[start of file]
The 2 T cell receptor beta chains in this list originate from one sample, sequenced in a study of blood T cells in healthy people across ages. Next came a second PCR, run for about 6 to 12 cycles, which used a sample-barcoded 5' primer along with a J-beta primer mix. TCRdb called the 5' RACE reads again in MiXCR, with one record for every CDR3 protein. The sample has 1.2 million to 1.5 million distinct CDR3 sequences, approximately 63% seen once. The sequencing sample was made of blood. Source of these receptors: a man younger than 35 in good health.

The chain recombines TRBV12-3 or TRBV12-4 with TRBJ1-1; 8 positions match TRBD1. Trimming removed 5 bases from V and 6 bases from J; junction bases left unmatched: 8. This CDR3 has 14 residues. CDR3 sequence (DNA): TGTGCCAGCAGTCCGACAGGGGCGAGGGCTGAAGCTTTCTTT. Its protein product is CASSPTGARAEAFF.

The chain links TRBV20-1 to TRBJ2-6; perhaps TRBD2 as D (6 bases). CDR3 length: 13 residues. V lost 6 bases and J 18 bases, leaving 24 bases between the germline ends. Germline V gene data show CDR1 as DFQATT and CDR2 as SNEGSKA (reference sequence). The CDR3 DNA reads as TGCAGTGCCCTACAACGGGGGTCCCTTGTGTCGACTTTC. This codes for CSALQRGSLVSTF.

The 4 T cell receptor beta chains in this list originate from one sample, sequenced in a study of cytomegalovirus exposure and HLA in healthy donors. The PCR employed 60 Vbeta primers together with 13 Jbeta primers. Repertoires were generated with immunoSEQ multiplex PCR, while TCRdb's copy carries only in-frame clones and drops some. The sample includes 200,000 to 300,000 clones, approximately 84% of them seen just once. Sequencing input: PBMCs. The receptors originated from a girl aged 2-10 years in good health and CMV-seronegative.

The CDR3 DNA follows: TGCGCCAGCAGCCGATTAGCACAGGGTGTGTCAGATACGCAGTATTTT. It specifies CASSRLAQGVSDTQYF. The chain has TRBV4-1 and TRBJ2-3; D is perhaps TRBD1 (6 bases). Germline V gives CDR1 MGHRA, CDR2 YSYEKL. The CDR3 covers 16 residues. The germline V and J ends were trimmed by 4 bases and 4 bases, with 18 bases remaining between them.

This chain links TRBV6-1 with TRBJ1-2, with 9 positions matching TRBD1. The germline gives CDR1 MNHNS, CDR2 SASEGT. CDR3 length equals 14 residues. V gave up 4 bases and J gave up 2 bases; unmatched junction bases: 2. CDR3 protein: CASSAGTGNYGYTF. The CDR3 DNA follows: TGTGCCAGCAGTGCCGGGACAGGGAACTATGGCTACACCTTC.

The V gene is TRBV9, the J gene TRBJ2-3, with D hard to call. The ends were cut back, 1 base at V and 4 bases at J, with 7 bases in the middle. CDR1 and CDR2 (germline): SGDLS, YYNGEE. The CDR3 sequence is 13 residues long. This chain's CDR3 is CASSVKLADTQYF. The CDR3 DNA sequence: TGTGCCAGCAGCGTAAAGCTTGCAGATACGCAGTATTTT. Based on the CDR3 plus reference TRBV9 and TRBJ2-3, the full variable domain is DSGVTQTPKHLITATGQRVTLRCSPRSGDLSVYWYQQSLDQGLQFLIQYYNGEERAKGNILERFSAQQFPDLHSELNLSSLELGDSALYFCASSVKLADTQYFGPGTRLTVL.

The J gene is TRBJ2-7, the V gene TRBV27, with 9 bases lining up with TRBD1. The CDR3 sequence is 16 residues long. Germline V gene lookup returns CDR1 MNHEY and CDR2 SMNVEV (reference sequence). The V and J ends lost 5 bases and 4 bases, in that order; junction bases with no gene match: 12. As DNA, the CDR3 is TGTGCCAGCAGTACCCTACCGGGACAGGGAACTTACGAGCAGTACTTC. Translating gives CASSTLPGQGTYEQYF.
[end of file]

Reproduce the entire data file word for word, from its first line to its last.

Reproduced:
The 2 T cell receptor beta chains in this list originate from one sample, sequenced in a study of blood T cells in healthy people across ages. Next came a second PCR, run for about 6 to 12 cycles, which used a sample-barcoded 5' primer along with a J-beta primer mix. TCRdb called the 5' RACE reads again in MiXCR, with one record for every CDR3 protein. The sample has 1.2 million to 1.5 million distinct CDR3 sequences, approximately 63% seen once. The sequencing sample was made of blood. Source of these receptors: a man younger than 35 in good health.

The chain recombines TRBV12-3 or TRBV12-4 with TRBJ1-1; 8 positions match TRBD1. Trimming removed 5 bases from V and 6 bases from J; junction bases left unmatched: 8. This CDR3 has 14 residues. CDR3 sequence (DNA): TGTGCCAGCAGTCCGACAGGGGCGAGGGCTGAAGCTTTCTTT. Its protein product is CASSPTGARAEAFF.

The chain links TRBV20-1 to TRBJ2-6; perhaps TRBD2 as D (6 bases). CDR3 length: 13 residues. V lost 6 bases and J 18 bases, leaving 24 bases between the germline ends. Germline V gene data show CDR1 as DFQATT and CDR2 as SNEGSKA (reference sequence). The CDR3 DNA reads as TGCAGTGCCCTACAACGGGGGTCCCTTGTGTCGACTTTC. This codes for CSALQRGSLVSTF.

The 4 T cell receptor beta chains in this list originate from one sample, sequenced in a study of cytomegalovirus exposure and HLA in healthy donors. The PCR employed 60 Vbeta primers together with 13 Jbeta primers. Repertoires were generated with immunoSEQ multiplex PCR, while TCRdb's copy carries only in-frame clones and drops some. The sample includes 200,000 to 300,000 clones, approximately 84% of them seen just once. Sequencing input: PBMCs. The receptors originated from a girl aged 2-10 years in good health and CMV-seronegative.

The CDR3 DNA follows: TGCGCCAGCAGCCGATTAGCACAGGGTGTGTCAGATACGCAGTATTTT. It specifies CASSRLAQGVSDTQYF. The chain has TRBV4-1 and TRBJ2-3; D is perhaps TRBD1 (6 bases). Germline V gives CDR1 MGHRA, CDR2 YSYEKL. The CDR3 covers 16 residues. The germline V and J ends were trimmed by 4 bases and 4 bases, with 18 bases remaining between them.

This chain links TRBV6-1 with TRBJ1-2, with 9 positions matching TRBD1. The germline gives CDR1 MNHNS, CDR2 SASEGT. CDR3 length equals 14 residues. V gave up 4 bases and J gave up 2 bases; unmatched junction bases: 2. CDR3 protein: CASSAGTGNYGYTF. The CDR3 DNA follows: TGTGCCAGCAGTGCCGGGACAGGGAACTATGGCTACACCTTC.

The V gene is TRBV9, the J gene TRBJ2-3, with D hard to call. The ends were cut back, 1 base at V and 4 bases at J, with 7 bases in the middle. CDR1 and CDR2 (germline): SGDLS, YYNGEE. The CDR3 sequence is 13 residues long. This chain's CDR3 is CASSVKLADTQYF. The CDR3 DNA sequence: TGTGCCAGCAGCGTAAAGCTTGCAGATACGCAGTATTTT. Based on the CDR3 plus reference TRBV9 and TRBJ2-3, the full variable domain is DSGVTQTPKHLITATGQRVTLRCSPRSGDLSVYWYQQSLDQGLQFLIQYYNGEERAKGNILERFSAQQFPDLHSELNLSSLELGDSALYFCASSVKLADTQYFGPGTRLTVL.

The J gene is TRBJ2-7, the V gene TRBV27, with 9 bases lining up with TRBD1. The CDR3 sequence is 16 residues long. Germline V gene lookup returns CDR1 MNHEY and CDR2 SMNVEV (reference sequence). The V and J ends lost 5 bases and 4 bases, in that order; junction bases with no gene match: 12. As DNA, the CDR3 is TGTGCCAGCAGTACCCTACCGGGACAGGGAACTTACGAGCAGTACTTC. Translating gives CASSTLPGQGTYEQYF.